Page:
From a Connected Health perspective, there is a danger that a blame culture demonstrated at the highest levels of the Irish health system will have a trickle-down effect, compromising system readiness for innovation. If the Department of Health blame the HSE for poor management and the HSE blame the Department of Health for inadequate resources, and if clinicians blame managers for excessive bureaucracy and managers blame clinicians for resisting change; organisational trust may be lost in the battles between “us” and “them” (Firth-Cozen, 2004). Within such environments, potentially transformative leaders and early adopters behave cautiously and become reluctant to take “ownership” of innovations (Heitmueller et al. 2016), which by their nature carry the risk of failure and unintended consequences (Ash et al. 2004).



“Happy Organisations and Happy Workers” – blog post by Maria Quinlan

On the ARCH (Applied Research in Connected Health) website, research lead Dr Maria Quinlan  has a blog post entitled
“Happy Organisations and Happy Workers – a key factor in implementing digital health”

The whole is worth a read. Of course, having a happy organisation made up of happy workers is inherently important of itself, as well as from the point of view of implementing digital health. As Dr Quinlan writes in the first paragraph:

To paraphrase Tolstoy, “all happy organisations are alike; each unhappy organisation is unhappy in its own way.” The ability for healthcare organisations to innovate is a fundamental requirement for adopting and sustainably scaling digital health solutions.  If an organisation is unhappy, for example if it is failing to communicate openly and honestly, if staff feel overworked and that their opinion isn’t valued, it stands to reason that it will have trouble innovating and handling major complex transitions.

Reading this, I am struck by how important it is to make time in a day with an accumulation of pressing demands for reflection:


What these factors combine to achieve is happy, engaged workers – and happy workers are more effective, compassionate, and less likely to suffer burnout [2]. Clear objectives, praise, a sense that your voice matters – these can seem like fluffy ‘soft’ concepts and yet they are found over and over to be central to providing the right context within which new digital health innovations can flourish. Classic ‘high involvement’ management techniques – for example empowering team members to make decisions and not punishing them for every misstep are found to be key [1].  As Don Berwick of the Institute of Healthcare Improvement (IHI) says, people who feel joy in work are “not scared of data”, rather “joy is a resource for excellence” [3]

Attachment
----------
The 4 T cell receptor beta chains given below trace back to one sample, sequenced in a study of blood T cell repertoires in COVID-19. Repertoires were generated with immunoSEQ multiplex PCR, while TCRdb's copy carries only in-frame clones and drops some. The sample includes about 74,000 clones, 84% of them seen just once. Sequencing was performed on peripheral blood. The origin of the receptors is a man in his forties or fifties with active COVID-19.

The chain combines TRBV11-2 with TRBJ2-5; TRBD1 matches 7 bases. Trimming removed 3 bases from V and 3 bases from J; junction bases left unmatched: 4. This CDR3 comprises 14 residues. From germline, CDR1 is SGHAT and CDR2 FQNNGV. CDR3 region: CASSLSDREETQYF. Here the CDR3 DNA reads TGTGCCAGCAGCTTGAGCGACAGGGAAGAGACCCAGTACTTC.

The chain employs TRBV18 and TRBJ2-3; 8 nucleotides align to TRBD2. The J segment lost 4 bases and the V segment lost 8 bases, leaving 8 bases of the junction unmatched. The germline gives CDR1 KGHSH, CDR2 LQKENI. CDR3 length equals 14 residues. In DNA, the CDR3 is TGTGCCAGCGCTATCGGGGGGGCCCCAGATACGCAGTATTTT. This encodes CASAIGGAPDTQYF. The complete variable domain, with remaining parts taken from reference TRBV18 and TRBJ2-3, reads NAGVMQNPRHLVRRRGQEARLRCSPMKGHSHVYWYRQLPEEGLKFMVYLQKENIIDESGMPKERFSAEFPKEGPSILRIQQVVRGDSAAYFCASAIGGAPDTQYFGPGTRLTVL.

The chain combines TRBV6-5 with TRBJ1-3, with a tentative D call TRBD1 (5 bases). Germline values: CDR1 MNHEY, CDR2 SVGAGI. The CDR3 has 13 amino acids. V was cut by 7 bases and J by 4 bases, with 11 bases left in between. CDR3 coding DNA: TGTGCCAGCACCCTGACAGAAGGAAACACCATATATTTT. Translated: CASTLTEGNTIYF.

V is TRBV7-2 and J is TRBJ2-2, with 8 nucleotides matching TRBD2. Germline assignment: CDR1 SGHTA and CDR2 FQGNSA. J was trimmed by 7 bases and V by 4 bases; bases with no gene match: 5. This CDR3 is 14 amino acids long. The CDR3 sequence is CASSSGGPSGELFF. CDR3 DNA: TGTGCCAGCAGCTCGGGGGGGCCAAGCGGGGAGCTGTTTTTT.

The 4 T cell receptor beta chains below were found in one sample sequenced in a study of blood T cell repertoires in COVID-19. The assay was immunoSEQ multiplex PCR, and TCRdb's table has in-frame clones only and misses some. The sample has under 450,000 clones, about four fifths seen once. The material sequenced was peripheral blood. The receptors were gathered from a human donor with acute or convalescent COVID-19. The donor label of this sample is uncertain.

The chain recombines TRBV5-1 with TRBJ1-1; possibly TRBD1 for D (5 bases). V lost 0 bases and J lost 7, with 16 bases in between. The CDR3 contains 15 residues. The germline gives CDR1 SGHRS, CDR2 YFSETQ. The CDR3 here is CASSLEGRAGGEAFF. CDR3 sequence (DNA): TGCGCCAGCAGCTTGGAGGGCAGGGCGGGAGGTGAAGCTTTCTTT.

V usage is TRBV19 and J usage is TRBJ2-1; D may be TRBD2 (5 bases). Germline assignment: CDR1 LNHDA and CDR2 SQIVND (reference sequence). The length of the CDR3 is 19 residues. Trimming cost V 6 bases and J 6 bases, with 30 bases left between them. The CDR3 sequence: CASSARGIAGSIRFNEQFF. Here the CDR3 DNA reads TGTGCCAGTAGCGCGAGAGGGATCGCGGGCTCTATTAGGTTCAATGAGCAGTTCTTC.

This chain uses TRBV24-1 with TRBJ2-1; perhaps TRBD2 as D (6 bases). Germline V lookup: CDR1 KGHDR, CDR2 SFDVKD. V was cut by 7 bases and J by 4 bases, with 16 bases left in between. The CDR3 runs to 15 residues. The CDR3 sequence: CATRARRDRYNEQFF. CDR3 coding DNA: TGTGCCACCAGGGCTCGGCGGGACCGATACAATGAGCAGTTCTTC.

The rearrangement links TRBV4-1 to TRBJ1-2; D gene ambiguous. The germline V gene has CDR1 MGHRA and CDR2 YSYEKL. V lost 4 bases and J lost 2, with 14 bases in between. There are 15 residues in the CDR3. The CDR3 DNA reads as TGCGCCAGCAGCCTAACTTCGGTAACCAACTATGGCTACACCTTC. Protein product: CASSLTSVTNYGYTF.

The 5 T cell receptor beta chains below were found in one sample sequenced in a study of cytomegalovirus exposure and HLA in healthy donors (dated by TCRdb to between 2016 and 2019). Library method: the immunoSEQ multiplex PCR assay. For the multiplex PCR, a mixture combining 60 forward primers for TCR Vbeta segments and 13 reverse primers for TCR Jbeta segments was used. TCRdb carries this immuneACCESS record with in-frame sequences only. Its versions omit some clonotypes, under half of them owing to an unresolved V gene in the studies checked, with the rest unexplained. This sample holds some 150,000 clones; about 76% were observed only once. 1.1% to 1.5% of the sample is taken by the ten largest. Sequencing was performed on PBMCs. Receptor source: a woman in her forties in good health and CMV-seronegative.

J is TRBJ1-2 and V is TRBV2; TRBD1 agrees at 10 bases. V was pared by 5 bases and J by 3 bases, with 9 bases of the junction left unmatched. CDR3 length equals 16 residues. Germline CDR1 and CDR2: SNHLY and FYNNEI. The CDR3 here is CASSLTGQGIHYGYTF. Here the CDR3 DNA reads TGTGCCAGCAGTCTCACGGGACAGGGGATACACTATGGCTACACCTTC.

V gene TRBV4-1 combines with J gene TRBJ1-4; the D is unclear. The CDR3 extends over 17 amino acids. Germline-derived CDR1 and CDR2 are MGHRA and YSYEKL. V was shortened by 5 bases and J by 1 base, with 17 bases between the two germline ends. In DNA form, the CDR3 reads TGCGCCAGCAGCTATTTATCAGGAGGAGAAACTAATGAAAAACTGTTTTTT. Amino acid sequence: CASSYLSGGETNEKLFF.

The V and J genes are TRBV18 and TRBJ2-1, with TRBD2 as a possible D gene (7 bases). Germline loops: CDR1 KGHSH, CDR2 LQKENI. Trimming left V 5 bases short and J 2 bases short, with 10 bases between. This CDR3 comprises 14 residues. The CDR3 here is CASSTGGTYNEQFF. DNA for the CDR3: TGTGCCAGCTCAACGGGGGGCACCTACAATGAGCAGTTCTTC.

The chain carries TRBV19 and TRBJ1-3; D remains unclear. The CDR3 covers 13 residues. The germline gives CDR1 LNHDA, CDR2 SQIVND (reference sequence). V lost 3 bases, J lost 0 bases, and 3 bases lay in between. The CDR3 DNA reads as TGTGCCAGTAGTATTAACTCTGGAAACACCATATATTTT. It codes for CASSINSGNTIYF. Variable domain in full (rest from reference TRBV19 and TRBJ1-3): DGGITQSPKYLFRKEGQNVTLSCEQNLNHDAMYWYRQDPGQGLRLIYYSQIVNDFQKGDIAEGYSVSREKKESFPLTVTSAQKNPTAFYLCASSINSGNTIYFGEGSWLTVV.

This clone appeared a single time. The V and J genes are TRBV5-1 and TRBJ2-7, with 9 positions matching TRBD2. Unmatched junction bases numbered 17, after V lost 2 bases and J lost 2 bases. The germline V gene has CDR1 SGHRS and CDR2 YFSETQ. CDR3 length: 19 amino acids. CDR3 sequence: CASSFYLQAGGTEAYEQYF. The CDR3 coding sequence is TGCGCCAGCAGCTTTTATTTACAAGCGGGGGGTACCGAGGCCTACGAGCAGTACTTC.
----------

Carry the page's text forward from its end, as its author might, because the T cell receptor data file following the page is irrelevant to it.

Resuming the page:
Managing what Sigal Barsade, Professor of Management at Wharton calls the ‘emotional’ culture of an organisation is a very important concept – especially in the healthcare environment which expects so much of staff [4]. Healthcare workers face pressures which many of us working in other fields can’t really comprehend, a recent systematic review found that clinicians have higher rates of suicidal ideation than the general population, with a high prevalence of burnout, psychiatric morbidity and depression linked to excessive workload [5].  Attempting to introduce innovative new ways of working within such constrained environments can be challenging to say the least. Exhausted workers, those with little time in their day for reflection, or those who work in organisations which fear failure are less likely to innovate [6].

Much of the rhetoric around healthcare innovation tends to be messianic in tone. A gap between this rhetoric and the messy, pressured reality of healthcare can diminish the credibility of innovators.

The concept of “adaptive reserve” is an important one, especially in the context of reforms and innovations being introduced into already pressured environments:

Drawing from their work researching healthcare organisations ability to handle complex transitions in the US, Jaen et al (2010) developed a 23-item scale measure for what they term ‘adaptive reserve’. Adaptive reserve is an internal capability for change which includes being agile; capable of continuous learning; and being adept at self-assessment, reflection and improvisation. The Adaptive Reserve questionnaire asks staff to rate their organisation according to a variety of statements which include statements such as; ‘we regularly take time to consider ways to improve how we do things’ and ‘this organisation is a place of joy and hope’.

Overall, this a fascinating blog post on an issue which is close to my heart. I intend to post some more on this topic over the next while.